More horrific gun violence in places where I used to live, a 6 year old child was murdered on the 55 Freeway during a road rage incident in Orange County, CA.

  29. Kathy says:


    I will pledge 1,000 hamberders, if the Turd promises to finish them within a month.

  30. CSK says:

    Will those berders be accompanied by covfefe?

  31. Kathy says:


    I don’t think he’d like my recipe.

  32. CSK says:


  33. CSK says:

    Breaking from AP: Christine Wormuth was unanimously confirmed as Secy. of the Army.

  34. OzarkHillbilly says:

    @MarkedMan: I suspect NY isn’t one, but in “work at will” states, a person can be fired for no reason at all. As for this particular individual, that sound you hear is the wolds tiniest violin. IOW, in a perfect world, being a racist pos would be a fire-able offense and I can’t find it within myself to worry too terribly much over crossed i’s and dotted t’s.

  35. JohnSF says:

    In news from England with potentially vast international ramifications:
    I finally got my sweetcorn and bean seedlings planted out.
    It has at last stopped raining and climbed above 15 degrees C.

  36. KM says:

    Even in NY, you can’t make a viral spectacle out of your asshole yourself and expect your company to just accept it. If I remember correctly, she was a VP or head of something – mean she wasn’t just some faceless slug down in the sub-basement but someone rather high up in the food chain. That means she would have drawn intensive negative associations to her job; not only was she being a racist Karen, she was abusing her animal on camera and generally not acting like you want a VP to.

    She’s got no case because she’s in violation of a handful of policies – I’m betting there’s one about social media / appropriate media appearances and threatening behavior / harassment at the very least that video is clearly a violation of. She can cry racism and discrimination all she wants but in the end, that video’s the nail in her coffin.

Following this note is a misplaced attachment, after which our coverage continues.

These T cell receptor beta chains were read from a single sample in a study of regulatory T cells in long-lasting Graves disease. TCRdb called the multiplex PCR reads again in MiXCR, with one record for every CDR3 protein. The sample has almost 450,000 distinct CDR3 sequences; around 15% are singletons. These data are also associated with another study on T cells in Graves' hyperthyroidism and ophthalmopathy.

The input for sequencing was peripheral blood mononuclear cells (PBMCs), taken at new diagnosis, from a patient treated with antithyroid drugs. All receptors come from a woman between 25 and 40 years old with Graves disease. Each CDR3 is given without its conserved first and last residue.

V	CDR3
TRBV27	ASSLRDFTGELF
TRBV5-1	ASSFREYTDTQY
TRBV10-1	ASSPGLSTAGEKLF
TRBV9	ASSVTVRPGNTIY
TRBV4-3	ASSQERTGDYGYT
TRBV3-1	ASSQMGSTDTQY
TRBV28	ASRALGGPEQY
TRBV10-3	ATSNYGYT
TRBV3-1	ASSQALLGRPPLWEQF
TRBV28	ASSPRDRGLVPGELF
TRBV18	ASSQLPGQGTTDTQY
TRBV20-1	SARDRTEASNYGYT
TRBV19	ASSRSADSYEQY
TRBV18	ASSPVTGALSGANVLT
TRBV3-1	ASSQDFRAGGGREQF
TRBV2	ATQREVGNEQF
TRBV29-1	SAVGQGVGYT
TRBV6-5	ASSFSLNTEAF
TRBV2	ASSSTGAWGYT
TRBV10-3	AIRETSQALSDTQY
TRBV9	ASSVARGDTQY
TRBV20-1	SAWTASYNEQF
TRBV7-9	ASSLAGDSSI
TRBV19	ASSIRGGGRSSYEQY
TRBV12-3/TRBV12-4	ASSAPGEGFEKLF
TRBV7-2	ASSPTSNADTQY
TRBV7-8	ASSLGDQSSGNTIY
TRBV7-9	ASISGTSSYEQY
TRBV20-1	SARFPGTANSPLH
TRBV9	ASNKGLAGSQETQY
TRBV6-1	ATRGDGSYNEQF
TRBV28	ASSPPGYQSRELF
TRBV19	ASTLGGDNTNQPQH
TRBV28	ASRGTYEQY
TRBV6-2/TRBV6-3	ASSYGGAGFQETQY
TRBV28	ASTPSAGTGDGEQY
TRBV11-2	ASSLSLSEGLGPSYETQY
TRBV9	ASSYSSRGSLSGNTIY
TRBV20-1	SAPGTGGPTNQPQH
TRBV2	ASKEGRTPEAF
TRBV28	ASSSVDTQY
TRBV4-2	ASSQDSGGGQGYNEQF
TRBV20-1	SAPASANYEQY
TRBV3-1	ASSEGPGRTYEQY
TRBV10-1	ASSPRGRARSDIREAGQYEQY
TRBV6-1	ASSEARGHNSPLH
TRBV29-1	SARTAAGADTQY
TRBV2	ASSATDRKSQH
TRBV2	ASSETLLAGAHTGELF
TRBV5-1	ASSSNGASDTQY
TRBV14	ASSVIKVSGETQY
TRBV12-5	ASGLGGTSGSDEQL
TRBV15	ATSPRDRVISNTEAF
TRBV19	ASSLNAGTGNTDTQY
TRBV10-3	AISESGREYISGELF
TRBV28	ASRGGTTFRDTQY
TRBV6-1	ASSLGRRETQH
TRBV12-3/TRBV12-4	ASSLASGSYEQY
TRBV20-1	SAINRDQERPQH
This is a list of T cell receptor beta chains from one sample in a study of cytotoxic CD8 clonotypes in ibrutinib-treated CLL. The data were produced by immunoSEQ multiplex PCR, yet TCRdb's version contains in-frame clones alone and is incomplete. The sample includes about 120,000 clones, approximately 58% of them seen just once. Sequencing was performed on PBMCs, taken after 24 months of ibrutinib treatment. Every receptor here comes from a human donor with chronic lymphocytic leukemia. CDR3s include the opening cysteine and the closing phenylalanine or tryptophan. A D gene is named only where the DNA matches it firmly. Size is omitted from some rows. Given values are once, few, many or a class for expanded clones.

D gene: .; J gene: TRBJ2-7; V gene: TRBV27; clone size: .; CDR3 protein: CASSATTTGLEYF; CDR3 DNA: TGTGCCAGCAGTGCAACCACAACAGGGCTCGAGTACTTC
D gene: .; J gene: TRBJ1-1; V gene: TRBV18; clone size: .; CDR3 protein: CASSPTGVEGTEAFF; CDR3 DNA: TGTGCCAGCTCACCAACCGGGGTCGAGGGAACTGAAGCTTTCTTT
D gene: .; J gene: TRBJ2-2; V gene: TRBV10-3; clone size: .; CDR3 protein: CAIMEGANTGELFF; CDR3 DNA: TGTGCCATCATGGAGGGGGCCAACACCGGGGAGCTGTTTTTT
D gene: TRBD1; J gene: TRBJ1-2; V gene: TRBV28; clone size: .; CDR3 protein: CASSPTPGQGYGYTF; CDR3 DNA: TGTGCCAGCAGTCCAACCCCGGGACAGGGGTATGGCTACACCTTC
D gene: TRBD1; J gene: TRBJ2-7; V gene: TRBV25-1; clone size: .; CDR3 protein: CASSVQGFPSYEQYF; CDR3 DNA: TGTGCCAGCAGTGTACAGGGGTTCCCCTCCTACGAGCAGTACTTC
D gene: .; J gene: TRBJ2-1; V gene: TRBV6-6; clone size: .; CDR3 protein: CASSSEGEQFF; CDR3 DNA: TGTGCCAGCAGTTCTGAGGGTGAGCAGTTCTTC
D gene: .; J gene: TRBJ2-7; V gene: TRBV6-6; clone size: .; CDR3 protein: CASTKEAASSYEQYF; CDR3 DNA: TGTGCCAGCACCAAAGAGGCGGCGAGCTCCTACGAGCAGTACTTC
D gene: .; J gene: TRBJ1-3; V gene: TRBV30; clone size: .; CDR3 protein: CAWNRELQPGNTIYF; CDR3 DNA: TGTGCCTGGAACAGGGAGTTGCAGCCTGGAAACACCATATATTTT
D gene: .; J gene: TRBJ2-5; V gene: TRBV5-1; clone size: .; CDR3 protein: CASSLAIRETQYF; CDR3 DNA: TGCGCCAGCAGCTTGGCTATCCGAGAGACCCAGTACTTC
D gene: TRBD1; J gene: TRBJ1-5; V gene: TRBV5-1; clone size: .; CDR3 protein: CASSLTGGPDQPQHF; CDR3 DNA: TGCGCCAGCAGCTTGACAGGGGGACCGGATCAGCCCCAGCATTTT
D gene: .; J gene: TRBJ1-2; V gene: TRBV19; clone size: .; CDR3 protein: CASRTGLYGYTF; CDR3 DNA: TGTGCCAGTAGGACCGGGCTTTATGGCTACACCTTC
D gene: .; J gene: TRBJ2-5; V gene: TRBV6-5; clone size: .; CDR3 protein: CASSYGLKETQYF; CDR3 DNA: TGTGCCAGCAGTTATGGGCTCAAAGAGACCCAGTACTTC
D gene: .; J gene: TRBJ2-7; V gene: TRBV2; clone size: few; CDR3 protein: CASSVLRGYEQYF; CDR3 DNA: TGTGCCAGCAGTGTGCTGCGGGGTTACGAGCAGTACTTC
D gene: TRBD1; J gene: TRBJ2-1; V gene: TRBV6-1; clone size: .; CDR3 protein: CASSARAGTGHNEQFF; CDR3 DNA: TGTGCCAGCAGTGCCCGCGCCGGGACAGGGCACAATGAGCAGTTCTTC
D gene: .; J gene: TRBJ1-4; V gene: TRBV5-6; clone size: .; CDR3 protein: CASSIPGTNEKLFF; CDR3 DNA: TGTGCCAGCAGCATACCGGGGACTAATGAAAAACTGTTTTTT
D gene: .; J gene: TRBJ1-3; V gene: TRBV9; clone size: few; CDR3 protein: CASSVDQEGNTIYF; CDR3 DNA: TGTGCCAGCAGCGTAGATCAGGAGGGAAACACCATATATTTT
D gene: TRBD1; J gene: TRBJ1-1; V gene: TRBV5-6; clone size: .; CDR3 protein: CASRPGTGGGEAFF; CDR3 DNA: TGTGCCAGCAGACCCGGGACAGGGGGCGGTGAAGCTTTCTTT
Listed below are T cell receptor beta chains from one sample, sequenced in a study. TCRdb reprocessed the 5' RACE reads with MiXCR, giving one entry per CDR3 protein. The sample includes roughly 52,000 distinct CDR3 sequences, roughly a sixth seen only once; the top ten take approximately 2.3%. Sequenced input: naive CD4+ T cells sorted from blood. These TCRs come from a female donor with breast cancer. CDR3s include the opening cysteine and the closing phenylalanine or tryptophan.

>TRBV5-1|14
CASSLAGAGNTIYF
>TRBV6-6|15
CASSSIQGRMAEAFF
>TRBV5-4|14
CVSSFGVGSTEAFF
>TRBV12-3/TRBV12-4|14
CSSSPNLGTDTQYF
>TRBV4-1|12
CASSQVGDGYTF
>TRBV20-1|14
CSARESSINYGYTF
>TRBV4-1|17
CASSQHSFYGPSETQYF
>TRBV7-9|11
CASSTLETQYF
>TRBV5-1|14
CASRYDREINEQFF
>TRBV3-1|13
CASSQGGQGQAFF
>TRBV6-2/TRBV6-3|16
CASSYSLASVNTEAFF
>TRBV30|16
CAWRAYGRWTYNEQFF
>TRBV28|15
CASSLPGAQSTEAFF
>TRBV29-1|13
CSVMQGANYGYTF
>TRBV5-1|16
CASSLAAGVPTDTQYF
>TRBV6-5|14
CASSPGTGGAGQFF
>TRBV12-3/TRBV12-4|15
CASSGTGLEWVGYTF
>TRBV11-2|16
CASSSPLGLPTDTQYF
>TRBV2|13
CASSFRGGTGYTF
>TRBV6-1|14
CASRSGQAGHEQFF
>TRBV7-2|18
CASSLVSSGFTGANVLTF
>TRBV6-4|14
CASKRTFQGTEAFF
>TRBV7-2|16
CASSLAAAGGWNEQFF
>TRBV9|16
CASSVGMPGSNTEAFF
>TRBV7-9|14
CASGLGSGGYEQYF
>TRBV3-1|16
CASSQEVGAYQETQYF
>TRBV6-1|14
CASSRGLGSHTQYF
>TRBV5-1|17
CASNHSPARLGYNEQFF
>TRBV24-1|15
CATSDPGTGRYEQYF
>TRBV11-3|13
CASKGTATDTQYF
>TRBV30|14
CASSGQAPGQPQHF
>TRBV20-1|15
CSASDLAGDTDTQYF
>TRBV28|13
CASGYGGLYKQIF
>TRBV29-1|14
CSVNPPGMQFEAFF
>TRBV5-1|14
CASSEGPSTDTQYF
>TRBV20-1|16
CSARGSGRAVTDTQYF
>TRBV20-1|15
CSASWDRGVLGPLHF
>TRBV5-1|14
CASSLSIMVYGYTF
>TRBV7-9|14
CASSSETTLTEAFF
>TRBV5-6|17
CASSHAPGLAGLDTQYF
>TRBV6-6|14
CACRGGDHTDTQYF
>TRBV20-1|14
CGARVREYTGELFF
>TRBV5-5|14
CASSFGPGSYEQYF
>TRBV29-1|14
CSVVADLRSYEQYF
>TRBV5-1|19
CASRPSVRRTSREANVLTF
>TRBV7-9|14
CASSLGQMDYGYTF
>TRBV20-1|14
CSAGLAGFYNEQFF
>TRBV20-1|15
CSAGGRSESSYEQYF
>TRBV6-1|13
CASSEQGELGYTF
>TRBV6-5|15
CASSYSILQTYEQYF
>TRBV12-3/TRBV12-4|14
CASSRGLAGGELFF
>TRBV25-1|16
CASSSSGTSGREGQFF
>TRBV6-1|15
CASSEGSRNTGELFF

37. Jen says:

    @OzarkHillbilly: New York is an employment-at-will state. However, in NYC, an ordinance will kick in this summer that requires just cause for dismissal but in reading this article it appears to be narrowly tailored to the quick-serve food industry.

    This woman is ridiculous and is probably unable to find work elsewhere due to her antics so is trying to get a payout from her former employer. I don’t think it will work.

  38. OzarkHillbilly says:

    @Jen: This woman is ridiculous and is probably unable to find work elsewhere due to her antics so is trying to get a payout from her former employer.

    I had the same thought. She might have to move to Alabama, Arkansas, or Mississippi to find a job.

  39. Mu Yixiao says:
  40. Scott says:

    @Mu Yixiao: As for residential units, I envision Japanese style sleeping pods.

  41. Mu Yixiao says:


    I don’t even have to click the link. 🙂

  42. CSK says:

    I’m claustrophobic. I’d go nuts in one of those things.

  43. just nutha says:

    @Flat Earth Luddite: Always been my approach. I hate people in general without regard to race, ethnicity, or religion.

  44. JohnSF says:

    3 hours at about 250 and they’re nicely done.
    Serve with apple sauce and mustard.

  45. Stormy Dragon says:


    Amy Cooper is so Karen she demands to speak with HER manager!

  46. Kingdaddy says: